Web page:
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Happy-Gourmand

Summer's a magical season

Summer is all about simple pleasure and new adventures.

Winter is more about routine and the comfort of everyday life, and spring and fall are about the transitions in life (school, weather, sports, etc.)

Summer is the season that holds the most magic as it has the potential for the most memories.

When I was a kid, we spent summers with my cousins, near the water. We were either in Vancouver, where they lived, or by a lake somewhere in B.C.

I learned to do a somersault off a dock, learned how not to waterski (make sure you let go of the rope when you fall), and I made clay and sand sculptures on the beach.

My cousins and I discovered the flattened frogs in the Kootenays the years we stayed on Kootenay Lake. When I was five years old, I saw a muskrat my first time while I was in a canoe, and a foal being born the summer we spent near Canom Lake in Cariboo Country.

Our family dog learned how to swim when she wandered off a sinking dock that summer, too.

Summers in the city were plenty of fun, too. Rollerskating and popsicle-eating were favourite pastimes. We liked those frozen tubes called Freezies – remember them? They came in a psychedelic rainbow of wonderfully unnatural colours.

Second Beach in Stanley Park was the locale for more beach days and Freezies consumed than I could ever count.

Now, I work much of summer and so my first-hand exposure to the spirit of the season is limited. On our yearly getaway this week to Perrygin Lake in Washington, I was heartened to see kids fishing for craw dads, learning how to dive off the dock, and generally make their own good time.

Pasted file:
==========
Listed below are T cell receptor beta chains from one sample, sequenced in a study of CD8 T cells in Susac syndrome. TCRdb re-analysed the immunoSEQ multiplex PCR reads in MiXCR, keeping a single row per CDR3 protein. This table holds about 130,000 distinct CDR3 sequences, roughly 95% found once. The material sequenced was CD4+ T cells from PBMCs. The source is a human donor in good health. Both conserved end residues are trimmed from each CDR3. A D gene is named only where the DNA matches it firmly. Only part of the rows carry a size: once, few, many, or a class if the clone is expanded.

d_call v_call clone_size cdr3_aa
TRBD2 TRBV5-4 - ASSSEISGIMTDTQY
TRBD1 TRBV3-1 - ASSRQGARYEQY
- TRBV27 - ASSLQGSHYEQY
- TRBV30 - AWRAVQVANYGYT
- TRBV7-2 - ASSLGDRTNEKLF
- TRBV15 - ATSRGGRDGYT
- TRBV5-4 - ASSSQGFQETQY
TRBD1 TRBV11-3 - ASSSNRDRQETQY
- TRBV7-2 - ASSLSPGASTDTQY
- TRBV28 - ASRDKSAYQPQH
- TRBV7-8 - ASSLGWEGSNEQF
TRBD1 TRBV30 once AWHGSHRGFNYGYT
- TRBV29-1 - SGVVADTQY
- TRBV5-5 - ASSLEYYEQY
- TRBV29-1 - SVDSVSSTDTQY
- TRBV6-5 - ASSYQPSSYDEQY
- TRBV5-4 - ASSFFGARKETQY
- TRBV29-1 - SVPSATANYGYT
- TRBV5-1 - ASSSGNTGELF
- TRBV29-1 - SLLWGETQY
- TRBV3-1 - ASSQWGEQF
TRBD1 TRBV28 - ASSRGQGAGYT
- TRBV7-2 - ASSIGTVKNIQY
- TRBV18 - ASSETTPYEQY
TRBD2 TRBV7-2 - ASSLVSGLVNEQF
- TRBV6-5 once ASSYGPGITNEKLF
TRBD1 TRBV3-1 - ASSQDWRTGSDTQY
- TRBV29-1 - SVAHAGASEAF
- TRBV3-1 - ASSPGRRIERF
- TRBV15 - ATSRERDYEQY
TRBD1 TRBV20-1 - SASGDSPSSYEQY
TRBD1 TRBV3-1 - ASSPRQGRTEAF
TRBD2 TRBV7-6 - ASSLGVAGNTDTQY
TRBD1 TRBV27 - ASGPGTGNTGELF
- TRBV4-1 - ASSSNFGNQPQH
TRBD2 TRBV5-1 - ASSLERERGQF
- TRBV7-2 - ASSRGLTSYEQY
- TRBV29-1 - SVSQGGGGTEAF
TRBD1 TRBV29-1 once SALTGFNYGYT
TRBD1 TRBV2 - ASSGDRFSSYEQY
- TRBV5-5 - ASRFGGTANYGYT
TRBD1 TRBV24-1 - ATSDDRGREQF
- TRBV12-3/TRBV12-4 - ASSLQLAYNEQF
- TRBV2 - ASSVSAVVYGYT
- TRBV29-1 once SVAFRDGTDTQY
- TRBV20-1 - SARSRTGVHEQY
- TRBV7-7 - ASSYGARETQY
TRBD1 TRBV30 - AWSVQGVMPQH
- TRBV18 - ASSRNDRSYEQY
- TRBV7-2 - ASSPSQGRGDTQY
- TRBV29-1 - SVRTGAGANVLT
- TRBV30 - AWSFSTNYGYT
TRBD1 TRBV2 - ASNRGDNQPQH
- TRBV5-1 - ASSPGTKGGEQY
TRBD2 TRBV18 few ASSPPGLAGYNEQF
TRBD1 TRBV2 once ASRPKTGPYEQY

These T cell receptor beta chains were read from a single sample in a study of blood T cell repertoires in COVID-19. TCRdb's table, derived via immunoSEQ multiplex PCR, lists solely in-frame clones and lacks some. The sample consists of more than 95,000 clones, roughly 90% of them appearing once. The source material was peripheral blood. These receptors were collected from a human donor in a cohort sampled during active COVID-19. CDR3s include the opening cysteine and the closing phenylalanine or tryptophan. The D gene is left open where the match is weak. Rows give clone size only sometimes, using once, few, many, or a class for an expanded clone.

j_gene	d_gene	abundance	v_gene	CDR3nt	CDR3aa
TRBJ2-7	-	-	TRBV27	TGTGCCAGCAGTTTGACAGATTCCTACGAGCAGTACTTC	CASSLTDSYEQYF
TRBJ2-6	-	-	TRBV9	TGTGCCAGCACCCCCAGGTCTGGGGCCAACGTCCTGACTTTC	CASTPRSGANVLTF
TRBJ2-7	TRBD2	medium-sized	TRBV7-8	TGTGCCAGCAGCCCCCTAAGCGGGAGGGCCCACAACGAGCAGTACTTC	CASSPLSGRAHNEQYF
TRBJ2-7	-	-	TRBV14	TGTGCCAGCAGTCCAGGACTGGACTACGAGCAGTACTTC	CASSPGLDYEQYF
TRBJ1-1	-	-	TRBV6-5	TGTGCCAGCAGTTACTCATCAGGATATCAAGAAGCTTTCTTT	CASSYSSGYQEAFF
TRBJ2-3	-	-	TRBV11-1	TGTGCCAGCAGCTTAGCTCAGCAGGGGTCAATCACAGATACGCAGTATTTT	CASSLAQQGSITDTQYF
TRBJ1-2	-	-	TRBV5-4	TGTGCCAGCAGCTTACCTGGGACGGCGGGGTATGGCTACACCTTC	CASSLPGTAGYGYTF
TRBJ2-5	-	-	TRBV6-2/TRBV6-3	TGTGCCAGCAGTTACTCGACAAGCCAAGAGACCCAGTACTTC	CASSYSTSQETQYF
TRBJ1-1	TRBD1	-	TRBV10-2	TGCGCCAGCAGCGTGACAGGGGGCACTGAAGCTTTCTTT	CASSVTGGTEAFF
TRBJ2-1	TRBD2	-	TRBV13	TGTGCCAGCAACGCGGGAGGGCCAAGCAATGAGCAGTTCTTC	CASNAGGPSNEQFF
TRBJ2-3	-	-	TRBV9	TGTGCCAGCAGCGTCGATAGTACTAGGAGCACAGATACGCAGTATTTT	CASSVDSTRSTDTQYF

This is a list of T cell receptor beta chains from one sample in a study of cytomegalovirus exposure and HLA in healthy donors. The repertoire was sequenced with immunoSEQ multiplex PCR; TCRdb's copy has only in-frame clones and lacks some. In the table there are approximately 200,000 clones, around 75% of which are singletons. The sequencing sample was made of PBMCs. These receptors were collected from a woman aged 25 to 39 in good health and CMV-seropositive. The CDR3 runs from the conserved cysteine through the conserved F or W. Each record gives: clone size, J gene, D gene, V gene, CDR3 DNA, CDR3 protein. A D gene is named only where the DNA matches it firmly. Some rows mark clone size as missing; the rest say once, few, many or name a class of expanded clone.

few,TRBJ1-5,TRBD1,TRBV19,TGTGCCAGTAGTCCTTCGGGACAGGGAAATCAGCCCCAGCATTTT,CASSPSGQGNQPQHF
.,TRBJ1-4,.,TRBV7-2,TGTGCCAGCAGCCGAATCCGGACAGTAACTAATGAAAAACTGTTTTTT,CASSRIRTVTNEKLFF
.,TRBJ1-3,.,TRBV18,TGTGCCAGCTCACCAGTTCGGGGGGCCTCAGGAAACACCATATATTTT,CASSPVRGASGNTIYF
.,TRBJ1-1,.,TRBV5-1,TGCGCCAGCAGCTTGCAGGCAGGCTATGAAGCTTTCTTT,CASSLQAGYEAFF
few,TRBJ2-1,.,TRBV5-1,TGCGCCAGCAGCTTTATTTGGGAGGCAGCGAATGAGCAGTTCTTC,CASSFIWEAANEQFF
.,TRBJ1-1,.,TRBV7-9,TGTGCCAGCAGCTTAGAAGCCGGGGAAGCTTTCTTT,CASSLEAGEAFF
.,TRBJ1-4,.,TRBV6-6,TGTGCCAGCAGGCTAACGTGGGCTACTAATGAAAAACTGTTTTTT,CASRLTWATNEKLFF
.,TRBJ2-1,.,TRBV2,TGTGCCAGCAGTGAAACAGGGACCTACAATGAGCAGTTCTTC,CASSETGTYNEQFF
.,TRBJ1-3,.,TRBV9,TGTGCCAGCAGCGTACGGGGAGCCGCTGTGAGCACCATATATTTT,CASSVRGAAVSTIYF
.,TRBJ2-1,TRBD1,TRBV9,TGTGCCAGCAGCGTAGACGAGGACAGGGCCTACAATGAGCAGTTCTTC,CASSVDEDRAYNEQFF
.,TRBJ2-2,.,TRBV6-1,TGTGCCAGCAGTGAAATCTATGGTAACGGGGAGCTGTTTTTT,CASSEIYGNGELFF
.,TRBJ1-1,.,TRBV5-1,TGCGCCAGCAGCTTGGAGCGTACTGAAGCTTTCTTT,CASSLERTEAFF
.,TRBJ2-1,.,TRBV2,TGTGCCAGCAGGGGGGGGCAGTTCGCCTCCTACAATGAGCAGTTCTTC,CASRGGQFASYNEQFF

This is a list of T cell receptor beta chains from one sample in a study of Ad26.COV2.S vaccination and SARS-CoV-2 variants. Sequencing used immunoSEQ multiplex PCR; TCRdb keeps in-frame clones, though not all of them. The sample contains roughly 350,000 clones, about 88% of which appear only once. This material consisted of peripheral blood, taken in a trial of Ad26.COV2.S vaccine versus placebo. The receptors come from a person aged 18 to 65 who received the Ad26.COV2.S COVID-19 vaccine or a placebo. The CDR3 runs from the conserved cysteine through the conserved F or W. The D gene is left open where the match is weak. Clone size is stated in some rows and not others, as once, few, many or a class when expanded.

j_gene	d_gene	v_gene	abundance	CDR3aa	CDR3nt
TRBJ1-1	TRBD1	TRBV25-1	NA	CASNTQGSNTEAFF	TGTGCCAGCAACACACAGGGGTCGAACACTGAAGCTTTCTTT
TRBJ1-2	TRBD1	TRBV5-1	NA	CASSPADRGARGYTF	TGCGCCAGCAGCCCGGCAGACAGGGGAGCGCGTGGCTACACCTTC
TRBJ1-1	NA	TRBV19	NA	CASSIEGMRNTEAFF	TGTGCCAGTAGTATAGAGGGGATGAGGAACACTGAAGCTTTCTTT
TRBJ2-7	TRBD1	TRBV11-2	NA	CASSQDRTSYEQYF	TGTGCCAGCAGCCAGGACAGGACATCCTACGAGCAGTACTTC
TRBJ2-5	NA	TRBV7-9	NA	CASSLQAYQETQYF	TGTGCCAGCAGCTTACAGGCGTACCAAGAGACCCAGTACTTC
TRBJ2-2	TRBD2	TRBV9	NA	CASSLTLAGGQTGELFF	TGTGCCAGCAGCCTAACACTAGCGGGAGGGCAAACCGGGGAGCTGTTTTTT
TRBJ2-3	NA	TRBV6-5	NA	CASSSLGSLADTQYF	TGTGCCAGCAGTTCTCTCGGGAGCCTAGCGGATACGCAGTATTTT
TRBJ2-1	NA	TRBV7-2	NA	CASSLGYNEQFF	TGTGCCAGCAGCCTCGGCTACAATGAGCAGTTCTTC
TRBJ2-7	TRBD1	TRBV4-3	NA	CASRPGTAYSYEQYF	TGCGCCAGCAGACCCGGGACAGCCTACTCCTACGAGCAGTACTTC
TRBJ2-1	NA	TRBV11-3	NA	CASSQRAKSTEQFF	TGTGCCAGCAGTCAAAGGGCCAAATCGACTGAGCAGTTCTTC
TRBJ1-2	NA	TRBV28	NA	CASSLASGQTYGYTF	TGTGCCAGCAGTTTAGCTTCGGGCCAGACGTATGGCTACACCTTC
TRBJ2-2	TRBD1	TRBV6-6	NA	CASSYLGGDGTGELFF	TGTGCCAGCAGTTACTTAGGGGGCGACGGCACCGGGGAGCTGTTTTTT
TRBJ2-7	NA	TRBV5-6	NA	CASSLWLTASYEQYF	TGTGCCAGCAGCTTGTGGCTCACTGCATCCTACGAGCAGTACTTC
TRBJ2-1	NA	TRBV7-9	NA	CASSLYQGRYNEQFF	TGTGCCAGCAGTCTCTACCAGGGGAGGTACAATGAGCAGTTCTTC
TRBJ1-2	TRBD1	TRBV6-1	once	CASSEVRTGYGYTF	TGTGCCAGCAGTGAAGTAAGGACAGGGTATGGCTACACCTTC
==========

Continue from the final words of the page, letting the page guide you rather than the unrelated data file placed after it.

My hubby and I floated the Methow River (something I highly recommend, despite your hind end going numb within minutes of exposure to the glacial water). We played cornhole, also known as bean bag toss or bag-o, depending on where you come from.

We saw the kids eating "otter pops" (the current version of a Freezie). Everyone had new summer memories to take home.

I am fortunate to work in situations where I see that the spirit of summer lives on. We cater pool parties full of silly antics, and family reunions with simple (non-video) games anyone can win.  But I must admit it's nice to know I can still perform a respectable cannonball off a dock and roast a mean marshmallow over the campfire (even if it's propane-fueled).

There is much to be gained in retaining the spirit of childhood in the summer sun.

Please, have a s'more, dive off that dock, or at least cheer on the little people you know. If it doesn't make you remember the secret of life, try it one more time.

You'll see what I mean. 





Here's to good taste

I know I am going to sound like a nostalgic, old fuddy-duddy this week, but if you will indulge me a little, I think I can bring you around to a pertinent point that requires everyone’s attention, even that of the young fuddy-duddies.

Last week, we sat down for breakfast to enjoy a nice pastry with some fresh strawberries I had bought. I will attest that they were not local. I couldn’t find local ones at the Westside stores and regrettably I didn’t have the time to visit the u-pick places.

However, I did not think I deserved to be punished for buying from a larger store; don’t they usually try to offer the best products within their channels?

The utter lack of taste that I experienced was in total contrast to the plump, intensely red, outer appearance. Was I to expect that was too good to be true? I felt like I was eating a cardboard cut-out of the food I was expecting.

Later in the week, I had the same kind of experience all over again. I kid you not; I really felt picked on by this point.

It was a hot day, and I thought, “What better thing to do than to have a piece of watermelon and spit the seeds off the deck like we did when I was a kid?”

I am sure that was how generations of kids learned to spit. After all, the alternative was having a watermelon grow in your tummy, and who wants that? (My Gramps told me that, and he was never wrong.)

Well, that is all fine and good unless you live in today’s world where watermelons are all seedless (and they often don’t taste like much either).

I figured that the reason both the strawberries and the watermelon didn’t taste like anything was the produce equivalent of a big box store: mass production. But then I wondered, just how do they produce masses of any kind of produce when they have no seeds?